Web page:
• Dairy (milk, cream, cheese)
  • Corn
  • Wheat
  • Soy
  • Corn syrup
  • Dyes

How much should you feed your pet chihuahua each day?

Chihuahuas, being as small as they are, funnily enough don’t require all that much feeding. However, they’re food intake can require greater regulation and maintenance than in other dogs less prone to dietary problems.

How much you should feed your Chihuahua per day depends on a few different factors:

  • Age (Chihuahuas’ puppies require more calories than adult Chihuahuas)
  • Weight
  • Exercise levels

Generally speaking, the rule is that Chihuahua puppies should eat 50 calories per pound of weight per day, whilst adult, fully-grown Chihuahuas should eat just 35-40 calories per pound per day. All-in-all, adult Chihuahuas tend to eat somewhere between 120-200 calories per day.

You’ll have to calculate how much food this equates to based on the per gram calorie content of the puppy food you’ve chosen to feed your pet pup.

How often should you feed a chihuahua?

Most experts tend to agree: because Chihuahuas have smaller stomachs and faster metabolisms than their larger cousins, they should be fed more frequently: 3-5 meals throughout the day. Spreading their food out like this throughout the day ensures they keep their energy levels up, and don’t develop lethargy or digestive ailments.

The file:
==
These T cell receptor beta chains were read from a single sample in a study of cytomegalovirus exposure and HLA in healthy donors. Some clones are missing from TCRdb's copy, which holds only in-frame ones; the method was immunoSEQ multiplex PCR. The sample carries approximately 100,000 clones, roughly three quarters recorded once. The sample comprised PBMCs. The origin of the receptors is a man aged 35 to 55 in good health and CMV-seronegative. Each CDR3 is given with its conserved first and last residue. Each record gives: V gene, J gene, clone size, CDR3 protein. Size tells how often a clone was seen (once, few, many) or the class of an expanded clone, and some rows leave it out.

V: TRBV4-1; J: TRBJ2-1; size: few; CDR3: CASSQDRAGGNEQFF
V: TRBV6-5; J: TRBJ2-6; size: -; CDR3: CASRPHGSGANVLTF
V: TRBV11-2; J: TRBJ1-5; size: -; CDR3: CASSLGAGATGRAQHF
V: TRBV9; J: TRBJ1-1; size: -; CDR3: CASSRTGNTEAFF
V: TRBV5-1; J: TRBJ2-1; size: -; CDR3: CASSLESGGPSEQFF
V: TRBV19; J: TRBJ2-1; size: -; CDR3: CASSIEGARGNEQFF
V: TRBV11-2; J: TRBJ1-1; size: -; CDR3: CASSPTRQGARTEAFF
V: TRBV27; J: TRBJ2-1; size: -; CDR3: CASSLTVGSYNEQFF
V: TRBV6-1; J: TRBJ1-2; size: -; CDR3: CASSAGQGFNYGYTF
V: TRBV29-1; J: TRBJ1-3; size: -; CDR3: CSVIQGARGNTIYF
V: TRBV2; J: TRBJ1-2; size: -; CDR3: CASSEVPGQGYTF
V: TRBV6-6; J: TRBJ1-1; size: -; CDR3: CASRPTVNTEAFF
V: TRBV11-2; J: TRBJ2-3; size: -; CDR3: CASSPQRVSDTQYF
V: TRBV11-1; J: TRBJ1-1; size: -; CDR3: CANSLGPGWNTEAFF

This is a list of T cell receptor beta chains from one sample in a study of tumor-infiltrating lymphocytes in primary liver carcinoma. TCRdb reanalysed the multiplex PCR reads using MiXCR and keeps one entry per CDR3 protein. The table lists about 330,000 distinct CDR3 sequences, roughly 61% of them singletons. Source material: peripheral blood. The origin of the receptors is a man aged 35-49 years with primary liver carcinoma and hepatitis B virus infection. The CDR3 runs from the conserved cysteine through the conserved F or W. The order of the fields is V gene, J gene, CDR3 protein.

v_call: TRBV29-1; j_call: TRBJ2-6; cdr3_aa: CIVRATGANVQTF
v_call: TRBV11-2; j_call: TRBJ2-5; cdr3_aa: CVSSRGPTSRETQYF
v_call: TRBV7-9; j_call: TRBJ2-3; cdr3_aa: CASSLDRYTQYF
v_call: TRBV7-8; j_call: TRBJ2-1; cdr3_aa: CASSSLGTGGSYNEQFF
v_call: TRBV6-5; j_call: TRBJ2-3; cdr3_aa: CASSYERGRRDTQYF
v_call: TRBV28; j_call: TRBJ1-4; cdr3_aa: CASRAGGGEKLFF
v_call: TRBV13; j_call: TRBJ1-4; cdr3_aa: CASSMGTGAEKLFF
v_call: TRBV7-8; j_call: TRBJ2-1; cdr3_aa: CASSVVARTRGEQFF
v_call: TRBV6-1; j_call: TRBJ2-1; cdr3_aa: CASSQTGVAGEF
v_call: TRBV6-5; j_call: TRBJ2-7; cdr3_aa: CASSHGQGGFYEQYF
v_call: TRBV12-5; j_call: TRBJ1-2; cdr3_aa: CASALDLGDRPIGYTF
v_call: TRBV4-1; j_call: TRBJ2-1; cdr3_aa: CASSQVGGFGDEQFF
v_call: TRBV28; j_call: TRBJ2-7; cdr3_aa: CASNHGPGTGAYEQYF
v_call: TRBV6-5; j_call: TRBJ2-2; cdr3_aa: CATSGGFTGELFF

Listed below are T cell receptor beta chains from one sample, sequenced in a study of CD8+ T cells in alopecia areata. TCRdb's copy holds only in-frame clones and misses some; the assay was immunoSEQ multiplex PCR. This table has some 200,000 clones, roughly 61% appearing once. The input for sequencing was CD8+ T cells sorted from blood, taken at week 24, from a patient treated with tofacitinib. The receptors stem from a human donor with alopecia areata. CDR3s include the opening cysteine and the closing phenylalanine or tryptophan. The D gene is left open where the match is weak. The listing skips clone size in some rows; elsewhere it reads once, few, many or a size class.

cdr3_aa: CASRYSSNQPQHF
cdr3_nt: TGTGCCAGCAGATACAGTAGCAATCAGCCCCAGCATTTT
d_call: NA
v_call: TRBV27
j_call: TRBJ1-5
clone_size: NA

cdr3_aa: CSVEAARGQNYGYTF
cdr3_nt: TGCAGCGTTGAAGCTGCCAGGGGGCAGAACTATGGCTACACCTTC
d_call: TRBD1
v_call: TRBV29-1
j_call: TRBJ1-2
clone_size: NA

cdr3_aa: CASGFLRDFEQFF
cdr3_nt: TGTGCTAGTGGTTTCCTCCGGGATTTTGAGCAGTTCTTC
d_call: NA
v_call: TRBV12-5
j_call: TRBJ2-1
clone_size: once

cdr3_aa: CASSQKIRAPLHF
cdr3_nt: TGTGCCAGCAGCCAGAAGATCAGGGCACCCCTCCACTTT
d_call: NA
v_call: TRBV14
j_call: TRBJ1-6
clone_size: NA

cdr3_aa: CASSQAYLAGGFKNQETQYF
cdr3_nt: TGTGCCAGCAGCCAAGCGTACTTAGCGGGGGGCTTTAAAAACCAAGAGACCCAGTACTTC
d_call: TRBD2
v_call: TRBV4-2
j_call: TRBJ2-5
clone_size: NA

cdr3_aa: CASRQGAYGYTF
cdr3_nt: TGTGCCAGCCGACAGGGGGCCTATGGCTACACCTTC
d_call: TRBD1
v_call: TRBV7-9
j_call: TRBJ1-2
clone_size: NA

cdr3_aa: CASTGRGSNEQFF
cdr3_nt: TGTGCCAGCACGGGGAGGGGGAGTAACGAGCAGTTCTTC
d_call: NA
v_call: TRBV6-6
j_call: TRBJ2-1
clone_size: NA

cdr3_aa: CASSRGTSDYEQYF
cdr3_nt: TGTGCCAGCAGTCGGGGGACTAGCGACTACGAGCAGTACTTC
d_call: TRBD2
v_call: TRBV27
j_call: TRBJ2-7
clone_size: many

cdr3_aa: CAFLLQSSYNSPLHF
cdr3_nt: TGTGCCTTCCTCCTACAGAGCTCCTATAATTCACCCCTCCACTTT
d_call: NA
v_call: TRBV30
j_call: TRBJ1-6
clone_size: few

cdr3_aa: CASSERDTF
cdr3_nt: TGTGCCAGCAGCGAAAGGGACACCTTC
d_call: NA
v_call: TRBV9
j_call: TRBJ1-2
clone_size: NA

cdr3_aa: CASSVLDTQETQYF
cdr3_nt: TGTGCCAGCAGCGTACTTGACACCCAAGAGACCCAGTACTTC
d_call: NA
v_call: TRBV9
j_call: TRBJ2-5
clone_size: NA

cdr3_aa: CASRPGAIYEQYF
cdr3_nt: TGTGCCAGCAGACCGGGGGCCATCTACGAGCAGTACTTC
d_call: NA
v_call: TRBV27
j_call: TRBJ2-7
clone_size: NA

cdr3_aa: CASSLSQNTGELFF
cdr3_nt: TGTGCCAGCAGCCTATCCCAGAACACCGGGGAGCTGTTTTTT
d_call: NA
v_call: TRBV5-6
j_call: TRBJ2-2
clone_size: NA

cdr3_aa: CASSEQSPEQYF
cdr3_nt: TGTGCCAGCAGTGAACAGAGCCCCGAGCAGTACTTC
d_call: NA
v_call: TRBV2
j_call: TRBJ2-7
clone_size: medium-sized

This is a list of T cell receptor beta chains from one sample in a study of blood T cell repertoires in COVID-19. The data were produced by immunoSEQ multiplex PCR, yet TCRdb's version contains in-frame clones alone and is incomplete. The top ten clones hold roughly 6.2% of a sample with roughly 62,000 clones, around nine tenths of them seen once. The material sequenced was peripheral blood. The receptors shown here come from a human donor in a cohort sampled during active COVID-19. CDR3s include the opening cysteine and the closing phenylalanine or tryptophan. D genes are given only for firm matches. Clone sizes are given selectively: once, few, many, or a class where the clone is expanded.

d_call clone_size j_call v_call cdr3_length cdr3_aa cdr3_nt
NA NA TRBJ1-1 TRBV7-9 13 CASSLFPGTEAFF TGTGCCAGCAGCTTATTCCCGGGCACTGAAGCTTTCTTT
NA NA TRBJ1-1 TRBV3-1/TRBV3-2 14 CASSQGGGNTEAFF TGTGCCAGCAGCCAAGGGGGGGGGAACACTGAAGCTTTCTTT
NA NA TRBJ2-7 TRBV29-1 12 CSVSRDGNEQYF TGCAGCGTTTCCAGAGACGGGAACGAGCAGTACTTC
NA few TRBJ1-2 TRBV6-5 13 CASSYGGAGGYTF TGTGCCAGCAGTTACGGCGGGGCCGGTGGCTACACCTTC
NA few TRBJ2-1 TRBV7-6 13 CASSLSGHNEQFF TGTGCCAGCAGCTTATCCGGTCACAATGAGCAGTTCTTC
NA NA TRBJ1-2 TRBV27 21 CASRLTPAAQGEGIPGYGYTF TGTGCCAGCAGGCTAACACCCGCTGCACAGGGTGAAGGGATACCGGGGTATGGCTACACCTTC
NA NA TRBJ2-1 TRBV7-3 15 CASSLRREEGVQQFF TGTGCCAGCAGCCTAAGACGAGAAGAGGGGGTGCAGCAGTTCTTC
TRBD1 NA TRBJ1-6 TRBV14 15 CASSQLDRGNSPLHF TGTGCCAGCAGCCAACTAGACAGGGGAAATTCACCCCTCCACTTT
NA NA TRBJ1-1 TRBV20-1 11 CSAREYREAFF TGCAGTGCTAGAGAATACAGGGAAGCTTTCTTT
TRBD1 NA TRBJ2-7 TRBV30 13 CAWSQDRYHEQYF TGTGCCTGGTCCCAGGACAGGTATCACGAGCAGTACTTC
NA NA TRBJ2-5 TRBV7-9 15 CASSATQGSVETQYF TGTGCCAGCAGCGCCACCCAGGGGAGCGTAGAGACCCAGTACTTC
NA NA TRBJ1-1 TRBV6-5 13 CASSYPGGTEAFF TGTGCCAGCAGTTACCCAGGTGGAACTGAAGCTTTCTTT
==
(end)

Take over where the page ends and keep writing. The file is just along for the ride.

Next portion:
Top 5 Tips on How to Care for a Pet Chihuahua

Invest in your dog’s food

Times are tough for everyone right now, and the cost of living crisis means pet owners around the world are turning to cheaper alternatives to feed their beloved animals. Unfortunately, cheap food can have dire consequences for Chihuahuas, who are so particular when it comes to diet and dietary health.

If you can, we strongly suggest that your biggest investment when it comes to your pet dog should be in high-quality food. Forgo the toys, the fancy dog bed, the diamanté-encrusted collar, and instead opt for some vet-approved, high-quality food for your Chihuahua.

Thankfully, since they’re so small, and consume so little, it’s much cheaper to feed a Chihuahua quality kibble than it is to feed a larger dog the same.